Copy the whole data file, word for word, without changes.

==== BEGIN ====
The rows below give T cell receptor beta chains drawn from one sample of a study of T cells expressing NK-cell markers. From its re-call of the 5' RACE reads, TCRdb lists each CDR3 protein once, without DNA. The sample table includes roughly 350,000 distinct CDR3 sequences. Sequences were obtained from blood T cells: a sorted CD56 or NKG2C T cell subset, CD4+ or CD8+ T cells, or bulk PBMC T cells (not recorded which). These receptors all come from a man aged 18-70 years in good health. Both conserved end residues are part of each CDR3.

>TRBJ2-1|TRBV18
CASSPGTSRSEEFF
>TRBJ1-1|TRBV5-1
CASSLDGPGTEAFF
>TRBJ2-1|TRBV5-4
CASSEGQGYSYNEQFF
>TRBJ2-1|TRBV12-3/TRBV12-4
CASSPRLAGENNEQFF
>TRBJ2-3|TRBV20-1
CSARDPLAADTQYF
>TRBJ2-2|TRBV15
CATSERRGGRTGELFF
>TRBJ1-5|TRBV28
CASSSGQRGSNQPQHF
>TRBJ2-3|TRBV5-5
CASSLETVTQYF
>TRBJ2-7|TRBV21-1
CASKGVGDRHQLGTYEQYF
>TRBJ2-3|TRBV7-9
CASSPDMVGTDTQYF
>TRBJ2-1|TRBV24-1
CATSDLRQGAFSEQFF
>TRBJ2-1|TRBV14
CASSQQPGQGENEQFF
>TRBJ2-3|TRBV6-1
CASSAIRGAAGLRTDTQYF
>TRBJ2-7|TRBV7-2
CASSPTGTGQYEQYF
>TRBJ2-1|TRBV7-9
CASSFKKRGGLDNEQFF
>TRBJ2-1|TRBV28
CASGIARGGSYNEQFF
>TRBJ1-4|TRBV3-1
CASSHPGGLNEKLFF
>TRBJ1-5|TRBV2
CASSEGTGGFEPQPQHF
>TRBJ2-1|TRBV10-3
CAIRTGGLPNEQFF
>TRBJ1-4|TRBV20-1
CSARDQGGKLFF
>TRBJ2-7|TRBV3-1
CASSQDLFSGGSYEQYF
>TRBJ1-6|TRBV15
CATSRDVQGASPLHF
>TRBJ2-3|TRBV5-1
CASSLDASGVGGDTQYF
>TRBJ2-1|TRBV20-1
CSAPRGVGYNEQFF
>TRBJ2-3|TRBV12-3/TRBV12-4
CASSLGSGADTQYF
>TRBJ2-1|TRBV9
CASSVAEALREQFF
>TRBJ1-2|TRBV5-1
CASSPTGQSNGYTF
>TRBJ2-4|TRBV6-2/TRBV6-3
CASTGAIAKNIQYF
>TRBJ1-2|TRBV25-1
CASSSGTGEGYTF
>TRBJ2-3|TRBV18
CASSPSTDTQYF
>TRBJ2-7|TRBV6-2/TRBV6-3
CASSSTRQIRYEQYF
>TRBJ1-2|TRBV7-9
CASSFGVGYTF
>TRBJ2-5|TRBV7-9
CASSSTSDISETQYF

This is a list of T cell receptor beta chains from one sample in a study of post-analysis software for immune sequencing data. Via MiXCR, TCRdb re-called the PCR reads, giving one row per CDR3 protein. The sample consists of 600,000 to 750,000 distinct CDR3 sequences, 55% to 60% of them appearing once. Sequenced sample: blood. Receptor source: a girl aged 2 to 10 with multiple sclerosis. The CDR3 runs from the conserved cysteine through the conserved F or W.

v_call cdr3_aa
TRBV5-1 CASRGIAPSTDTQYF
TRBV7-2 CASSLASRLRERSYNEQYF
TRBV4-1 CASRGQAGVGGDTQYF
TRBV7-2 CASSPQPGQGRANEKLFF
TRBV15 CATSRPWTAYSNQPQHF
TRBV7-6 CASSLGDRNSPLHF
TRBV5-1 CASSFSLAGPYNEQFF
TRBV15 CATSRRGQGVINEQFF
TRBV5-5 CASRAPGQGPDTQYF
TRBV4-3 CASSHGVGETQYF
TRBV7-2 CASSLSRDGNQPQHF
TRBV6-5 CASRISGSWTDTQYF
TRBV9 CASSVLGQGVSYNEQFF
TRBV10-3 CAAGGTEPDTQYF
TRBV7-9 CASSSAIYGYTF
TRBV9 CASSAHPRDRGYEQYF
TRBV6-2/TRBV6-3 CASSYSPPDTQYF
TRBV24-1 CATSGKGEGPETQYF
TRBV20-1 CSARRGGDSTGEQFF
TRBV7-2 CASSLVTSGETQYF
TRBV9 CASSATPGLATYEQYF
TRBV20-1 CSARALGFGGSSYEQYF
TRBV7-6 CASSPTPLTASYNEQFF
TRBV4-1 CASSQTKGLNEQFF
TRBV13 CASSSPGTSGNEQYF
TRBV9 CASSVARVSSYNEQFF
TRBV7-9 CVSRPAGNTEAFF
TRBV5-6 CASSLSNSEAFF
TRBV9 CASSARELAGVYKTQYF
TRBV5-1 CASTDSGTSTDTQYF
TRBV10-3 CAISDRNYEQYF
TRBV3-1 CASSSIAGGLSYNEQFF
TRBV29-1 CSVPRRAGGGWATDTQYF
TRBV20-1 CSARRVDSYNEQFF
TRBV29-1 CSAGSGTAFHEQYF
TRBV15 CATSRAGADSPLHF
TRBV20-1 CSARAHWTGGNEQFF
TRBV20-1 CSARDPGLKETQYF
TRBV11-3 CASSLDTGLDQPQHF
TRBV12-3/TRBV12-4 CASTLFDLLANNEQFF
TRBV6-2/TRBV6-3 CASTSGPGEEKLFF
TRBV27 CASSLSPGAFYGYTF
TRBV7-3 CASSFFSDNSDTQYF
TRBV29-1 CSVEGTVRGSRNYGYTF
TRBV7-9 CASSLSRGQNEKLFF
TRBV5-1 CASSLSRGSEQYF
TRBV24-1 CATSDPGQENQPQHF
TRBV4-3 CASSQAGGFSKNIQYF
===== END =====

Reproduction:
The rows below give T cell receptor beta chains drawn from one sample of a study of T cells expressing NK-cell markers. From its re-call of the 5' RACE reads, TCRdb lists each CDR3 protein once, without DNA. The sample table includes roughly 350,000 distinct CDR3 sequences. Sequences were obtained from blood T cells: a sorted CD56 or NKG2C T cell subset, CD4+ or CD8+ T cells, or bulk PBMC T cells (not recorded which). These receptors all come from a man aged 18-70 years in good health. Both conserved end residues are part of each CDR3.

>TRBJ2-1|TRBV18
CASSPGTSRSEEFF
>TRBJ1-1|TRBV5-1
CASSLDGPGTEAFF
>TRBJ2-1|TRBV5-4
CASSEGQGYSYNEQFF
>TRBJ2-1|TRBV12-3/TRBV12-4
CASSPRLAGENNEQFF
>TRBJ2-3|TRBV20-1
CSARDPLAADTQYF
>TRBJ2-2|TRBV15
CATSERRGGRTGELFF
>TRBJ1-5|TRBV28
CASSSGQRGSNQPQHF
>TRBJ2-3|TRBV5-5
CASSLETVTQYF
>TRBJ2-7|TRBV21-1
CASKGVGDRHQLGTYEQYF
>TRBJ2-3|TRBV7-9
CASSPDMVGTDTQYF
>TRBJ2-1|TRBV24-1
CATSDLRQGAFSEQFF
>TRBJ2-1|TRBV14
CASSQQPGQGENEQFF
>TRBJ2-3|TRBV6-1
CASSAIRGAAGLRTDTQYF
>TRBJ2-7|TRBV7-2
CASSPTGTGQYEQYF
>TRBJ2-1|TRBV7-9
CASSFKKRGGLDNEQFF
>TRBJ2-1|TRBV28
CASGIARGGSYNEQFF
>TRBJ1-4|TRBV3-1
CASSHPGGLNEKLFF
>TRBJ1-5|TRBV2
CASSEGTGGFEPQPQHF
>TRBJ2-1|TRBV10-3
CAIRTGGLPNEQFF
>TRBJ1-4|TRBV20-1
CSARDQGGKLFF
>TRBJ2-7|TRBV3-1
CASSQDLFSGGSYEQYF
>TRBJ1-6|TRBV15
CATSRDVQGASPLHF
>TRBJ2-3|TRBV5-1
CASSLDASGVGGDTQYF
>TRBJ2-1|TRBV20-1
CSAPRGVGYNEQFF
>TRBJ2-3|TRBV12-3/TRBV12-4
CASSLGSGADTQYF
>TRBJ2-1|TRBV9
CASSVAEALREQFF
>TRBJ1-2|TRBV5-1
CASSPTGQSNGYTF
>TRBJ2-4|TRBV6-2/TRBV6-3
CASTGAIAKNIQYF
>TRBJ1-2|TRBV25-1
CASSSGTGEGYTF
>TRBJ2-3|TRBV18
CASSPSTDTQYF
>TRBJ2-7|TRBV6-2/TRBV6-3
CASSSTRQIRYEQYF
>TRBJ1-2|TRBV7-9
CASSFGVGYTF
>TRBJ2-5|TRBV7-9
CASSSTSDISETQYF

This is a list of T cell receptor beta chains from one sample in a study of post-analysis software for immune sequencing data. Via MiXCR, TCRdb re-called the PCR reads, giving one row per CDR3 protein. The sample consists of 600,000 to 750,000 distinct CDR3 sequences, 55% to 60% of them appearing once. Sequenced sample: blood. Receptor source: a girl aged 2 to 10 with multiple sclerosis. The CDR3 runs from the conserved cysteine through the conserved F or W.

v_call cdr3_aa
TRBV5-1 CASRGIAPSTDTQYF
TRBV7-2 CASSLASRLRERSYNEQYF
TRBV4-1 CASRGQAGVGGDTQYF
TRBV7-2 CASSPQPGQGRANEKLFF
TRBV15 CATSRPWTAYSNQPQHF
TRBV7-6 CASSLGDRNSPLHF
TRBV5-1 CASSFSLAGPYNEQFF
TRBV15 CATSRRGQGVINEQFF
TRBV5-5 CASRAPGQGPDTQYF
TRBV4-3 CASSHGVGETQYF
TRBV7-2 CASSLSRDGNQPQHF
TRBV6-5 CASRISGSWTDTQYF
TRBV9 CASSVLGQGVSYNEQFF
TRBV10-3 CAAGGTEPDTQYF
TRBV7-9 CASSSAIYGYTF
TRBV9 CASSAHPRDRGYEQYF
TRBV6-2/TRBV6-3 CASSYSPPDTQYF
TRBV24-1 CATSGKGEGPETQYF
TRBV20-1 CSARRGGDSTGEQFF
TRBV7-2 CASSLVTSGETQYF
TRBV9 CASSATPGLATYEQYF
TRBV20-1 CSARALGFGGSSYEQYF
TRBV7-6 CASSPTPLTASYNEQFF
TRBV4-1 CASSQTKGLNEQFF
TRBV13 CASSSPGTSGNEQYF
TRBV9 CASSVARVSSYNEQFF
TRBV7-9 CVSRPAGNTEAFF
TRBV5-6 CASSLSNSEAFF
TRBV9 CASSARELAGVYKTQYF
TRBV5-1 CASTDSGTSTDTQYF
TRBV10-3 CAISDRNYEQYF
TRBV3-1 CASSSIAGGLSYNEQFF
TRBV29-1 CSVPRRAGGGWATDTQYF
TRBV20-1 CSARRVDSYNEQFF
TRBV29-1 CSAGSGTAFHEQYF
TRBV15 CATSRAGADSPLHF
TRBV20-1 CSARAHWTGGNEQFF
TRBV20-1 CSARDPGLKETQYF
TRBV11-3 CASSLDTGLDQPQHF
TRBV12-3/TRBV12-4 CASTLFDLLANNEQFF
TRBV6-2/TRBV6-3 CASTSGPGEEKLFF
TRBV27 CASSLSPGAFYGYTF
TRBV7-3 CASSFFSDNSDTQYF
TRBV29-1 CSVEGTVRGSRNYGYTF
TRBV7-9 CASSLSRGQNEKLFF
TRBV5-1 CASSLSRGSEQYF
TRBV24-1 CATSDPGQENQPQHF
TRBV4-3 CASSQAGGFSKNIQYF